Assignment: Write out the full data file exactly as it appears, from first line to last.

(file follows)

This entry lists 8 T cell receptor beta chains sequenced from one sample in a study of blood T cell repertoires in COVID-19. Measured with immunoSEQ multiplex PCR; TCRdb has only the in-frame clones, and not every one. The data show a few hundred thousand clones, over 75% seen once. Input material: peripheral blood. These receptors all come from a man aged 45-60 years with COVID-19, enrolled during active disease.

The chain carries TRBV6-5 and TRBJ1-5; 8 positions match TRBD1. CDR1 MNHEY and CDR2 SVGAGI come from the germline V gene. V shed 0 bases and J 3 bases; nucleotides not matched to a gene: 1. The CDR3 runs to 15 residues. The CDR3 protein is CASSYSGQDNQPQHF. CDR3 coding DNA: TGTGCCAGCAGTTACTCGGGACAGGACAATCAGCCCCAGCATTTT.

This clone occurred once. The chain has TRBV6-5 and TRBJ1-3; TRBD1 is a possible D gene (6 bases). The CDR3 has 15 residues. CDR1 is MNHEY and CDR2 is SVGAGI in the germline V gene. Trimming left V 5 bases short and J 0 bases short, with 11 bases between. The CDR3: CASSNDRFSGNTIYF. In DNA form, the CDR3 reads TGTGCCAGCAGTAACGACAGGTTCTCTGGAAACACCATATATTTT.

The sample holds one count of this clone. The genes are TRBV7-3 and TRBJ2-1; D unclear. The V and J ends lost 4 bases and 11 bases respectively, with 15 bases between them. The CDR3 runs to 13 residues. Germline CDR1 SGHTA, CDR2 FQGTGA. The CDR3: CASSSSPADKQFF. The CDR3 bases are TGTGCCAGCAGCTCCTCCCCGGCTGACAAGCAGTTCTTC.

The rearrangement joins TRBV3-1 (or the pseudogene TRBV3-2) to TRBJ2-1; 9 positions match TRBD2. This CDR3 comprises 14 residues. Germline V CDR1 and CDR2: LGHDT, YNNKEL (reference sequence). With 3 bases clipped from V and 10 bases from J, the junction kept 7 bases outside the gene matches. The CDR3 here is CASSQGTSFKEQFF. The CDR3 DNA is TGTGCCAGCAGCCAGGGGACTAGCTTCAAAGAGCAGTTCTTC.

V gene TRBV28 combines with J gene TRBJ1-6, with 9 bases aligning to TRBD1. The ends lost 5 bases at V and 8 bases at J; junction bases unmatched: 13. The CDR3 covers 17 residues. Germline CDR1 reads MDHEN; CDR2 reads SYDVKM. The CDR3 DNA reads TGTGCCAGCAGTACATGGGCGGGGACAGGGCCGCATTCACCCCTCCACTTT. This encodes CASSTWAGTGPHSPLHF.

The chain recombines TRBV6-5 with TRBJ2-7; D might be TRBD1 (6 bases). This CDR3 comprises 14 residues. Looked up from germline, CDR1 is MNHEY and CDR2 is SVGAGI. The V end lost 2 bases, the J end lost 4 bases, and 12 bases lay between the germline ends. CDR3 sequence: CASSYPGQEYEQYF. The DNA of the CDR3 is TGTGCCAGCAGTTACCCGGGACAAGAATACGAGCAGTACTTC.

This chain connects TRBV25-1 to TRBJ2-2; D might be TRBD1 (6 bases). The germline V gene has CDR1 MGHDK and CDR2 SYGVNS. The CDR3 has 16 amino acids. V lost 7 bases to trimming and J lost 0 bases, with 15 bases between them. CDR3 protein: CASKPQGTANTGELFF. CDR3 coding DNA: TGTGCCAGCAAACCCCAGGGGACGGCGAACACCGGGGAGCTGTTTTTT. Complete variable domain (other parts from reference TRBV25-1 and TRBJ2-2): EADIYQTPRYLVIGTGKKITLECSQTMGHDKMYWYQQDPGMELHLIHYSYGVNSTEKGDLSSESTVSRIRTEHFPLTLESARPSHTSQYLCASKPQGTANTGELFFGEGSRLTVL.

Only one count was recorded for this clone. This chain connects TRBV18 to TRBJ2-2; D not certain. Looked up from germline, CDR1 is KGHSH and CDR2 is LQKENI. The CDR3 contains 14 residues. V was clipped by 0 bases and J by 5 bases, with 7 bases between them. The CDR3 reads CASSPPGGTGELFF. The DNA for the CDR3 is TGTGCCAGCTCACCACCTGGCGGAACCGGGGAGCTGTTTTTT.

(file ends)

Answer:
This entry lists 8 T cell receptor beta chains sequenced from one sample in a study of blood T cell repertoires in COVID-19. Measured with immunoSEQ multiplex PCR; TCRdb has only the in-frame clones, and not every one. The data show a few hundred thousand clones, over 75% seen once. Input material: peripheral blood. These receptors all come from a man aged 45-60 years with COVID-19, enrolled during active disease.

The chain carries TRBV6-5 and TRBJ1-5; 8 positions match TRBD1. CDR1 MNHEY and CDR2 SVGAGI come from the germline V gene. V shed 0 bases and J 3 bases; nucleotides not matched to a gene: 1. The CDR3 runs to 15 residues. The CDR3 protein is CASSYSGQDNQPQHF. CDR3 coding DNA: TGTGCCAGCAGTTACTCGGGACAGGACAATCAGCCCCAGCATTTT.

This clone occurred once. The chain has TRBV6-5 and TRBJ1-3; TRBD1 is a possible D gene (6 bases). The CDR3 has 15 residues. CDR1 is MNHEY and CDR2 is SVGAGI in the germline V gene. Trimming left V 5 bases short and J 0 bases short, with 11 bases between. The CDR3: CASSNDRFSGNTIYF. In DNA form, the CDR3 reads TGTGCCAGCAGTAACGACAGGTTCTCTGGAAACACCATATATTTT.

The sample holds one count of this clone. The genes are TRBV7-3 and TRBJ2-1; D unclear. The V and J ends lost 4 bases and 11 bases respectively, with 15 bases between them. The CDR3 runs to 13 residues. Germline CDR1 SGHTA, CDR2 FQGTGA. The CDR3: CASSSSPADKQFF. The CDR3 bases are TGTGCCAGCAGCTCCTCCCCGGCTGACAAGCAGTTCTTC.

The rearrangement joins TRBV3-1 (or the pseudogene TRBV3-2) to TRBJ2-1; 9 positions match TRBD2. This CDR3 comprises 14 residues. Germline V CDR1 and CDR2: LGHDT, YNNKEL (reference sequence). With 3 bases clipped from V and 10 bases from J, the junction kept 7 bases outside the gene matches. The CDR3 here is CASSQGTSFKEQFF. The CDR3 DNA is TGTGCCAGCAGCCAGGGGACTAGCTTCAAAGAGCAGTTCTTC.

V gene TRBV28 combines with J gene TRBJ1-6, with 9 bases aligning to TRBD1. The ends lost 5 bases at V and 8 bases at J; junction bases unmatched: 13. The CDR3 covers 17 residues. Germline CDR1 reads MDHEN; CDR2 reads SYDVKM. The CDR3 DNA reads TGTGCCAGCAGTACATGGGCGGGGACAGGGCCGCATTCACCCCTCCACTTT. This encodes CASSTWAGTGPHSPLHF.

The chain recombines TRBV6-5 with TRBJ2-7; D might be TRBD1 (6 bases). This CDR3 comprises 14 residues. Looked up from germline, CDR1 is MNHEY and CDR2 is SVGAGI. The V end lost 2 bases, the J end lost 4 bases, and 12 bases lay between the germline ends. CDR3 sequence: CASSYPGQEYEQYF. The DNA of the CDR3 is TGTGCCAGCAGTTACCCGGGACAAGAATACGAGCAGTACTTC.

This chain connects TRBV25-1 to TRBJ2-2; D might be TRBD1 (6 bases). The germline V gene has CDR1 MGHDK and CDR2 SYGVNS. The CDR3 has 16 amino acids. V lost 7 bases to trimming and J lost 0 bases, with 15 bases between them. CDR3 protein: CASKPQGTANTGELFF. CDR3 coding DNA: TGTGCCAGCAAACCCCAGGGGACGGCGAACACCGGGGAGCTGTTTTTT. Complete variable domain (other parts from reference TRBV25-1 and TRBJ2-2): EADIYQTPRYLVIGTGKKITLECSQTMGHDKMYWYQQDPGMELHLIHYSYGVNSTEKGDLSSESTVSRIRTEHFPLTLESARPSHTSQYLCASKPQGTANTGELFFGEGSRLTVL.

Only one count was recorded for this clone. This chain connects TRBV18 to TRBJ2-2; D not certain. Looked up from germline, CDR1 is KGHSH and CDR2 is LQKENI. The CDR3 contains 14 residues. V was clipped by 0 bases and J by 5 bases, with 7 bases between them. The CDR3 reads CASSPPGGTGELFF. The DNA for the CDR3 is TGTGCCAGCTCACCACCTGGCGGAACCGGGGAGCTGTTTTTT.